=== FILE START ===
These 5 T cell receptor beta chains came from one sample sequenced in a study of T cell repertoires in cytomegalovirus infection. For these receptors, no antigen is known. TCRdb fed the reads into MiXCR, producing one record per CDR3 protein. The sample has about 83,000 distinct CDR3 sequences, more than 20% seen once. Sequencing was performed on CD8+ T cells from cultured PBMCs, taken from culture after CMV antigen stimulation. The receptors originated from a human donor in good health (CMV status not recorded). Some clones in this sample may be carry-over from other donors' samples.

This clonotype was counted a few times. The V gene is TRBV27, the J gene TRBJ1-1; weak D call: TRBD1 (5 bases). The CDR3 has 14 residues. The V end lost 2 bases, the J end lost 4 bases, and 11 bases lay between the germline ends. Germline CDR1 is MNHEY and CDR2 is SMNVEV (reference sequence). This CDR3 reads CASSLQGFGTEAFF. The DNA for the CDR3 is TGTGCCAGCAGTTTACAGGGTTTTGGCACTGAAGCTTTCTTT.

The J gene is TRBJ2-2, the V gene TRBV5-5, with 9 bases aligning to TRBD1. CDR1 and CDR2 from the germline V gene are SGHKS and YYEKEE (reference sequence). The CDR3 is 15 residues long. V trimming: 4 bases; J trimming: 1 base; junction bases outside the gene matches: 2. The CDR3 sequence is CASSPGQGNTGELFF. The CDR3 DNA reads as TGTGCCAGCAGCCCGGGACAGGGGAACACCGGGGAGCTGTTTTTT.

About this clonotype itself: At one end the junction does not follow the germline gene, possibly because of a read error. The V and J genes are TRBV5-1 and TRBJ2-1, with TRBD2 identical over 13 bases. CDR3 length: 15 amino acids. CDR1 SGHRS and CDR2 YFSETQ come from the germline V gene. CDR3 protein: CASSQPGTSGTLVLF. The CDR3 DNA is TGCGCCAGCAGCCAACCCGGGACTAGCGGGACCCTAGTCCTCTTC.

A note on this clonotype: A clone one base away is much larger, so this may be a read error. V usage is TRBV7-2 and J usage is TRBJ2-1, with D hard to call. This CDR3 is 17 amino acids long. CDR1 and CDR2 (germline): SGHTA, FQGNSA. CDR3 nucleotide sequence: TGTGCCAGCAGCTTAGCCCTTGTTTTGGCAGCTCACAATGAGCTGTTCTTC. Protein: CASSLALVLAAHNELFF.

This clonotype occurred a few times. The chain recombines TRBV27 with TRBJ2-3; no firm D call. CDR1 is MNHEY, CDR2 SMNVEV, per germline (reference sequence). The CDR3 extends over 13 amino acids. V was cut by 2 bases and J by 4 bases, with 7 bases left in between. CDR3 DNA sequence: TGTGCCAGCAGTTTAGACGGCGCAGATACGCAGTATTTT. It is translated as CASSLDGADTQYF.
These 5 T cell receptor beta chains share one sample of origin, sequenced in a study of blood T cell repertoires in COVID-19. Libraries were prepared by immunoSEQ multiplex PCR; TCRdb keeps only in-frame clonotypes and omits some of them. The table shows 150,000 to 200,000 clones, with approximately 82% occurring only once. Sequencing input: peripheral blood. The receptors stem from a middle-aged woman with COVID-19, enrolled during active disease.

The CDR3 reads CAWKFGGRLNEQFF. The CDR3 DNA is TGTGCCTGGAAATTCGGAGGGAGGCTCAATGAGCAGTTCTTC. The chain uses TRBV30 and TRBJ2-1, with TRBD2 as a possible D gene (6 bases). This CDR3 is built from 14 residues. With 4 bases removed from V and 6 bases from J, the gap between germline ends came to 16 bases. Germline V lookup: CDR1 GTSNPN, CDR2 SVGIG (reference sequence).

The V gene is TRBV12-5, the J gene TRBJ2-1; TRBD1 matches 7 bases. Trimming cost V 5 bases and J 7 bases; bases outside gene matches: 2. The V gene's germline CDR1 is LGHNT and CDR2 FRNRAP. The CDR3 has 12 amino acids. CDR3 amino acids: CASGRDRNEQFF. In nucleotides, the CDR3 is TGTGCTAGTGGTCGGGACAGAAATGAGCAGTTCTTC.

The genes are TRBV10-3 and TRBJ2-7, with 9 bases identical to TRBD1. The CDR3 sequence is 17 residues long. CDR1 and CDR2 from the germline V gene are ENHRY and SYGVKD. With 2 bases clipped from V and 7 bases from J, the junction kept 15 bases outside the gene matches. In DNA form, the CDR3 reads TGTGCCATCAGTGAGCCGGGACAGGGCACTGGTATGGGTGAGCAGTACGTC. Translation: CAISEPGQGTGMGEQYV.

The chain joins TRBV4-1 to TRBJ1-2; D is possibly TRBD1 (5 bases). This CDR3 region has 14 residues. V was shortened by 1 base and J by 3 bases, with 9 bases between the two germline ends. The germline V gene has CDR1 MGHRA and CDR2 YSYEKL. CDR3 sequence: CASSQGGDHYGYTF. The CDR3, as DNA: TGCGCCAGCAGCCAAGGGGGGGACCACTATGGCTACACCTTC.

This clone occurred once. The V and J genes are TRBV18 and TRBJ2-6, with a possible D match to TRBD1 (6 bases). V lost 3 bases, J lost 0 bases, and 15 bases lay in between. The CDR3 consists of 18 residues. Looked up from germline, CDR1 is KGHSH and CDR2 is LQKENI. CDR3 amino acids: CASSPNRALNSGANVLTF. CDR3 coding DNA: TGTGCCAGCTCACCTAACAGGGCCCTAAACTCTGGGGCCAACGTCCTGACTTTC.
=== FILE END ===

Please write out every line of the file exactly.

These 5 T cell receptor beta chains came from one sample sequenced in a study of T cell repertoires in cytomegalovirus infection. For these receptors, no antigen is known. TCRdb fed the reads into MiXCR, producing one record per CDR3 protein. The sample has about 83,000 distinct CDR3 sequences, more than 20% seen once. Sequencing was performed on CD8+ T cells from cultured PBMCs, taken from culture after CMV antigen stimulation. The receptors originated from a human donor in good health (CMV status not recorded). Some clones in this sample may be carry-over from other donors' samples.

This clonotype was counted a few times. The V gene is TRBV27, the J gene TRBJ1-1; weak D call: TRBD1 (5 bases). The CDR3 has 14 residues. The V end lost 2 bases, the J end lost 4 bases, and 11 bases lay between the germline ends. Germline CDR1 is MNHEY and CDR2 is SMNVEV (reference sequence). This CDR3 reads CASSLQGFGTEAFF. The DNA for the CDR3 is TGTGCCAGCAGTTTACAGGGTTTTGGCACTGAAGCTTTCTTT.

The J gene is TRBJ2-2, the V gene TRBV5-5, with 9 bases aligning to TRBD1. CDR1 and CDR2 from the germline V gene are SGHKS and YYEKEE (reference sequence). The CDR3 is 15 residues long. V trimming: 4 bases; J trimming: 1 base; junction bases outside the gene matches: 2. The CDR3 sequence is CASSPGQGNTGELFF. The CDR3 DNA reads as TGTGCCAGCAGCCCGGGACAGGGGAACACCGGGGAGCTGTTTTTT.

About this clonotype itself: At one end the junction does not follow the germline gene, possibly because of a read error. The V and J genes are TRBV5-1 and TRBJ2-1, with TRBD2 identical over 13 bases. CDR3 length: 15 amino acids. CDR1 SGHRS and CDR2 YFSETQ come from the germline V gene. CDR3 protein: CASSQPGTSGTLVLF. The CDR3 DNA is TGCGCCAGCAGCCAACCCGGGACTAGCGGGACCCTAGTCCTCTTC.

A note on this clonotype: A clone one base away is much larger, so this may be a read error. V usage is TRBV7-2 and J usage is TRBJ2-1, with D hard to call. This CDR3 is 17 amino acids long. CDR1 and CDR2 (germline): SGHTA, FQGNSA. CDR3 nucleotide sequence: TGTGCCAGCAGCTTAGCCCTTGTTTTGGCAGCTCACAATGAGCTGTTCTTC. Protein: CASSLALVLAAHNELFF.

This clonotype occurred a few times. The chain recombines TRBV27 with TRBJ2-3; no firm D call. CDR1 is MNHEY, CDR2 SMNVEV, per germline (reference sequence). The CDR3 extends over 13 amino acids. V was cut by 2 bases and J by 4 bases, with 7 bases left in between. CDR3 DNA sequence: TGTGCCAGCAGTTTAGACGGCGCAGATACGCAGTATTTT. It is translated as CASSLDGADTQYF.
These 5 T cell receptor beta chains share one sample of origin, sequenced in a study of blood T cell repertoires in COVID-19. Libraries were prepared by immunoSEQ multiplex PCR; TCRdb keeps only in-frame clonotypes and omits some of them. The table shows 150,000 to 200,000 clones, with approximately 82% occurring only once. Sequencing input: peripheral blood. The receptors stem from a middle-aged woman with COVID-19, enrolled during active disease.

The CDR3 reads CAWKFGGRLNEQFF. The CDR3 DNA is TGTGCCTGGAAATTCGGAGGGAGGCTCAATGAGCAGTTCTTC. The chain uses TRBV30 and TRBJ2-1, with TRBD2 as a possible D gene (6 bases). This CDR3 is built from 14 residues. With 4 bases removed from V and 6 bases from J, the gap between germline ends came to 16 bases. Germline V lookup: CDR1 GTSNPN, CDR2 SVGIG (reference sequence).

The V gene is TRBV12-5, the J gene TRBJ2-1; TRBD1 matches 7 bases. Trimming cost V 5 bases and J 7 bases; bases outside gene matches: 2. The V gene's germline CDR1 is LGHNT and CDR2 FRNRAP. The CDR3 has 12 amino acids. CDR3 amino acids: CASGRDRNEQFF. In nucleotides, the CDR3 is TGTGCTAGTGGTCGGGACAGAAATGAGCAGTTCTTC.

The genes are TRBV10-3 and TRBJ2-7, with 9 bases identical to TRBD1. The CDR3 sequence is 17 residues long. CDR1 and CDR2 from the germline V gene are ENHRY and SYGVKD. With 2 bases clipped from V and 7 bases from J, the junction kept 15 bases outside the gene matches. In DNA form, the CDR3 reads TGTGCCATCAGTGAGCCGGGACAGGGCACTGGTATGGGTGAGCAGTACGTC. Translation: CAISEPGQGTGMGEQYV.

The chain joins TRBV4-1 to TRBJ1-2; D is possibly TRBD1 (5 bases). This CDR3 region has 14 residues. V was shortened by 1 base and J by 3 bases, with 9 bases between the two germline ends. The germline V gene has CDR1 MGHRA and CDR2 YSYEKL. CDR3 sequence: CASSQGGDHYGYTF. The CDR3, as DNA: TGCGCCAGCAGCCAAGGGGGGGACCACTATGGCTACACCTTC.

This clone occurred once. The V and J genes are TRBV18 and TRBJ2-6, with a possible D match to TRBD1 (6 bases). V lost 3 bases, J lost 0 bases, and 15 bases lay in between. The CDR3 consists of 18 residues. Looked up from germline, CDR1 is KGHSH and CDR2 is LQKENI. CDR3 amino acids: CASSPNRALNSGANVLTF. CDR3 coding DNA: TGTGCCAGCTCACCTAACAGGGCCCTAAACTCTGGGGCCAACGTCCTGACTTTC.